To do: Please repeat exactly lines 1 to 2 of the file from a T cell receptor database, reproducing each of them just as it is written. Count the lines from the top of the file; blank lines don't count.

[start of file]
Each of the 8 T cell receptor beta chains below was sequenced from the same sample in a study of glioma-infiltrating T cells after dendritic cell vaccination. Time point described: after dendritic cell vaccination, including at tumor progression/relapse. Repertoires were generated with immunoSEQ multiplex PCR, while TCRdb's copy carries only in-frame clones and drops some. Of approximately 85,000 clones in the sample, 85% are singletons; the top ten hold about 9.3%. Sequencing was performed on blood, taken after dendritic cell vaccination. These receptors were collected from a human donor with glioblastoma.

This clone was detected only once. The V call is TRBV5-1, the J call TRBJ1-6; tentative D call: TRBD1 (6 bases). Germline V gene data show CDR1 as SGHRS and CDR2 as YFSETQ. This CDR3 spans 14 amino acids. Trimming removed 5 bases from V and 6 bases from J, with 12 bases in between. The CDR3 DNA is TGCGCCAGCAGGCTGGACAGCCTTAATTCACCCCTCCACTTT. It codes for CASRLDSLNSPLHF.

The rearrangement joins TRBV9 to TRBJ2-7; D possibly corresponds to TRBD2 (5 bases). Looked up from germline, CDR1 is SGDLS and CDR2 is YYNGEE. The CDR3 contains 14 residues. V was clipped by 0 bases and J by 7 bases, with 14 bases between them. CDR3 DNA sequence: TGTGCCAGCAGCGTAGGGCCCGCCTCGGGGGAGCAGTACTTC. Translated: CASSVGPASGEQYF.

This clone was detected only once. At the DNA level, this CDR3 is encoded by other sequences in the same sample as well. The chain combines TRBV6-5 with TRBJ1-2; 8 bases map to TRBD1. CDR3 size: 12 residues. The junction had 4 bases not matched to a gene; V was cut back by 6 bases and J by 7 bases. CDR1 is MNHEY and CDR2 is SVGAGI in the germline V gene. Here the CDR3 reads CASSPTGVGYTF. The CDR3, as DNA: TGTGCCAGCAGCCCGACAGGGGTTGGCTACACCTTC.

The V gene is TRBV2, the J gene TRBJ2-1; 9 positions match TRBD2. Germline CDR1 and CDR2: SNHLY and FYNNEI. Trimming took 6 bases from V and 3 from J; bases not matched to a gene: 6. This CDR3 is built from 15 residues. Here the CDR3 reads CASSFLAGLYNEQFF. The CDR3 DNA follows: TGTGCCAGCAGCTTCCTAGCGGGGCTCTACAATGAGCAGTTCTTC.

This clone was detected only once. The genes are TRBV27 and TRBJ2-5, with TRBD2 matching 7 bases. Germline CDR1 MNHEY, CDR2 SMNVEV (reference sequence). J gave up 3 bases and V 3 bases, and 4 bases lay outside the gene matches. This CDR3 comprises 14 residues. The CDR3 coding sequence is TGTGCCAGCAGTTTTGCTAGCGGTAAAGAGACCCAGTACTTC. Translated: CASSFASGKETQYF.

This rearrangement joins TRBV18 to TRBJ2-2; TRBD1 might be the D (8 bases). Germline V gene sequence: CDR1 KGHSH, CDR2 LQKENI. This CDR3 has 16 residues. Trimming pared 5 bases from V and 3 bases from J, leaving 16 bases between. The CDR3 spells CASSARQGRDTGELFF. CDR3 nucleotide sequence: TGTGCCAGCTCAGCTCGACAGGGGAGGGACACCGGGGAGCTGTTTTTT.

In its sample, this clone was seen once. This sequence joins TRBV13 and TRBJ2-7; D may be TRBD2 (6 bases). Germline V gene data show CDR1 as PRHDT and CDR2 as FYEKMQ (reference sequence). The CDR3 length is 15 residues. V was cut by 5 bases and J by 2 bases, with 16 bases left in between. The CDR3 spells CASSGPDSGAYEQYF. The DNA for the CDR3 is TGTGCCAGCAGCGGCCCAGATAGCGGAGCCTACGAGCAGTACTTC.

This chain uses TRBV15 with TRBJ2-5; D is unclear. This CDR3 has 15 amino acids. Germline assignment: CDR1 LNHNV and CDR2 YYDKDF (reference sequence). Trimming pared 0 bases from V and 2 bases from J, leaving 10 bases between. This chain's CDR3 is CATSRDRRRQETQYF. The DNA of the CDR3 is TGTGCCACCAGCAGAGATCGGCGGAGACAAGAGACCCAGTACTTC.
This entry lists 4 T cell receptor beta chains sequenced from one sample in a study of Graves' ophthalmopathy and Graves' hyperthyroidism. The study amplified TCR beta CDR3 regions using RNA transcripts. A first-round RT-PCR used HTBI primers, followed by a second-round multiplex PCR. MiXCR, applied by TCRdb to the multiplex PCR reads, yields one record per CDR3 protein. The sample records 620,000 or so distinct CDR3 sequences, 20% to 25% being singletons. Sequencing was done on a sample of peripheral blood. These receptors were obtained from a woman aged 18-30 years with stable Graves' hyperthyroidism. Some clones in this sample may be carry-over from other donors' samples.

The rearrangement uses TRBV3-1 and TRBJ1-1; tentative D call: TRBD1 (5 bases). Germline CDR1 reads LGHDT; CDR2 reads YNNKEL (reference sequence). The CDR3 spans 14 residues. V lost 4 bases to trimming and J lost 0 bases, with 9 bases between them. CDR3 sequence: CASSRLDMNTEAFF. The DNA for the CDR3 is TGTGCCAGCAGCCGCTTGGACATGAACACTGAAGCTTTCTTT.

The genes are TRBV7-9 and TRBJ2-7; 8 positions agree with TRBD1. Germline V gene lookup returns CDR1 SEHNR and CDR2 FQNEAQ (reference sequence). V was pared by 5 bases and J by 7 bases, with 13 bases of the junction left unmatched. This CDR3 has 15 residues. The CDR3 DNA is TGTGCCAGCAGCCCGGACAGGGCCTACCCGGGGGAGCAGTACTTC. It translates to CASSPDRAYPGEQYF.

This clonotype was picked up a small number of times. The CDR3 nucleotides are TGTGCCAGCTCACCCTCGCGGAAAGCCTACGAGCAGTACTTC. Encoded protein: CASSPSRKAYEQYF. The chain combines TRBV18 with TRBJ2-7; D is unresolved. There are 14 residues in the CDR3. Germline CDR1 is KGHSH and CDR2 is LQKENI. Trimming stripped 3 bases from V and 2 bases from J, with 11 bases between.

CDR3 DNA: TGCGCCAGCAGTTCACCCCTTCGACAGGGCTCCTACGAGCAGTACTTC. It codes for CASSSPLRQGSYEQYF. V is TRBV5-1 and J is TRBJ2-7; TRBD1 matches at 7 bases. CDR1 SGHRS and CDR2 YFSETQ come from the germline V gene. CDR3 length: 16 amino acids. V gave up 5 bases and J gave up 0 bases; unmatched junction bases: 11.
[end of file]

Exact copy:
Each of the 8 T cell receptor beta chains below was sequenced from the same sample in a study of glioma-infiltrating T cells after dendritic cell vaccination. Time point described: after dendritic cell vaccination, including at tumor progression/relapse. Repertoires were generated with immunoSEQ multiplex PCR, while TCRdb's copy carries only in-frame clones and drops some. Of approximately 85,000 clones in the sample, 85% are singletons; the top ten hold about 9.3%. Sequencing was performed on blood, taken after dendritic cell vaccination. These receptors were collected from a human donor with glioblastoma.

This clone was detected only once. The V call is TRBV5-1, the J call TRBJ1-6; tentative D call: TRBD1 (6 bases). Germline V gene data show CDR1 as SGHRS and CDR2 as YFSETQ. This CDR3 spans 14 amino acids. Trimming removed 5 bases from V and 6 bases from J, with 12 bases in between. The CDR3 DNA is TGCGCCAGCAGGCTGGACAGCCTTAATTCACCCCTCCACTTT. It codes for CASRLDSLNSPLHF.